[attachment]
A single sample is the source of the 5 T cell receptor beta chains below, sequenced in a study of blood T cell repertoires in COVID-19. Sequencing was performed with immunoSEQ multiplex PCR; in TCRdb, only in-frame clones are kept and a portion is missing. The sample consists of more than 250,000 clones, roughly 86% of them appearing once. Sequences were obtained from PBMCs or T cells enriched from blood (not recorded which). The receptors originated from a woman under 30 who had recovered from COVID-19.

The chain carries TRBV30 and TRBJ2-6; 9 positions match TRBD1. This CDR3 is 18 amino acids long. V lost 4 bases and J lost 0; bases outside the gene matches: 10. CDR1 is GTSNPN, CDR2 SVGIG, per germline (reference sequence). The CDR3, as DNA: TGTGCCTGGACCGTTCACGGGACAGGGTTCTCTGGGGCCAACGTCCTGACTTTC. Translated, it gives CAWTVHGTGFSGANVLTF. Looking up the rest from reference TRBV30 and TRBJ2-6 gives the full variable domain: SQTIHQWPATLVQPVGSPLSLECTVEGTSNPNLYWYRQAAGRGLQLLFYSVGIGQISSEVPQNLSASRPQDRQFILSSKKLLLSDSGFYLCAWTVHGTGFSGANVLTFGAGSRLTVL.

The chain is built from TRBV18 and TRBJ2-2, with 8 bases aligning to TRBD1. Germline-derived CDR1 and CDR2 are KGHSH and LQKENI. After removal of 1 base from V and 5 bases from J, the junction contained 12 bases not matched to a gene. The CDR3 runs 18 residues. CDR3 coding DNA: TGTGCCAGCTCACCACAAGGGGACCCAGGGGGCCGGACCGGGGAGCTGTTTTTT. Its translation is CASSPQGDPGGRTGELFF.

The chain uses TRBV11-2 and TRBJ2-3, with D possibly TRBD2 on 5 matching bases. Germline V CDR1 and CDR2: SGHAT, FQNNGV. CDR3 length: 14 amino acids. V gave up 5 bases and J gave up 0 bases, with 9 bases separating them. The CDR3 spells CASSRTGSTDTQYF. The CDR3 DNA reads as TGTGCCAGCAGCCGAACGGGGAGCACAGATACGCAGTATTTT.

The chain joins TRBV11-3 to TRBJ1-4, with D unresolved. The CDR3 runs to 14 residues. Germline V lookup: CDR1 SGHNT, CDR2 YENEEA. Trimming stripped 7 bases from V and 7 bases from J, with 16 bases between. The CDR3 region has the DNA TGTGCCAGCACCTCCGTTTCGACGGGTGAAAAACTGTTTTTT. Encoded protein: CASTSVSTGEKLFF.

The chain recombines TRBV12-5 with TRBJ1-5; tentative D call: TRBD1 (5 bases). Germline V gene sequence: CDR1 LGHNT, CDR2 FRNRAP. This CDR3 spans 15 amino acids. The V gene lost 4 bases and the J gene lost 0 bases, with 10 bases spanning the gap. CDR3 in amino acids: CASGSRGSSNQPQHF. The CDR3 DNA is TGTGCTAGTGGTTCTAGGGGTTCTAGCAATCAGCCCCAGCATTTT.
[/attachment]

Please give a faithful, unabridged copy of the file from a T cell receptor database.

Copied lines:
A single sample is the source of the 5 T cell receptor beta chains below, sequenced in a study of blood T cell repertoires in COVID-19. Sequencing was performed with immunoSEQ multiplex PCR; in TCRdb, only in-frame clones are kept and a portion is missing. The sample consists of more than 250,000 clones, roughly 86% of them appearing once. Sequences were obtained from PBMCs or T cells enriched from blood (not recorded which). The receptors originated from a woman under 30 who had recovered from COVID-19.

The chain carries TRBV30 and TRBJ2-6; 9 positions match TRBD1. This CDR3 is 18 amino acids long. V lost 4 bases and J lost 0; bases outside the gene matches: 10. CDR1 is GTSNPN, CDR2 SVGIG, per germline (reference sequence). The CDR3, as DNA: TGTGCCTGGACCGTTCACGGGACAGGGTTCTCTGGGGCCAACGTCCTGACTTTC. Translated, it gives CAWTVHGTGFSGANVLTF. Looking up the rest from reference TRBV30 and TRBJ2-6 gives the full variable domain: SQTIHQWPATLVQPVGSPLSLECTVEGTSNPNLYWYRQAAGRGLQLLFYSVGIGQISSEVPQNLSASRPQDRQFILSSKKLLLSDSGFYLCAWTVHGTGFSGANVLTFGAGSRLTVL.

The chain is built from TRBV18 and TRBJ2-2, with 8 bases aligning to TRBD1. Germline-derived CDR1 and CDR2 are KGHSH and LQKENI. After removal of 1 base from V and 5 bases from J, the junction contained 12 bases not matched to a gene. The CDR3 runs 18 residues. CDR3 coding DNA: TGTGCCAGCTCACCACAAGGGGACCCAGGGGGCCGGACCGGGGAGCTGTTTTTT. Its translation is CASSPQGDPGGRTGELFF.

The chain uses TRBV11-2 and TRBJ2-3, with D possibly TRBD2 on 5 matching bases. Germline V CDR1 and CDR2: SGHAT, FQNNGV. CDR3 length: 14 amino acids. V gave up 5 bases and J gave up 0 bases, with 9 bases separating them. The CDR3 spells CASSRTGSTDTQYF. The CDR3 DNA reads as TGTGCCAGCAGCCGAACGGGGAGCACAGATACGCAGTATTTT.

The chain joins TRBV11-3 to TRBJ1-4, with D unresolved. The CDR3 runs to 14 residues. Germline V lookup: CDR1 SGHNT, CDR2 YENEEA. Trimming stripped 7 bases from V and 7 bases from J, with 16 bases between. The CDR3 region has the DNA TGTGCCAGCACCTCCGTTTCGACGGGTGAAAAACTGTTTTTT. Encoded protein: CASTSVSTGEKLFF.

The chain recombines TRBV12-5 with TRBJ1-5; tentative D call: TRBD1 (5 bases). Germline V gene sequence: CDR1 LGHNT, CDR2 FRNRAP. This CDR3 spans 15 amino acids. The V gene lost 4 bases and the J gene lost 0 bases, with 10 bases spanning the gap. CDR3 in amino acids: CASGSRGSSNQPQHF. The CDR3 DNA is TGTGCTAGTGGTTCTAGGGGTTCTAGCAATCAGCCCCAGCATTTT.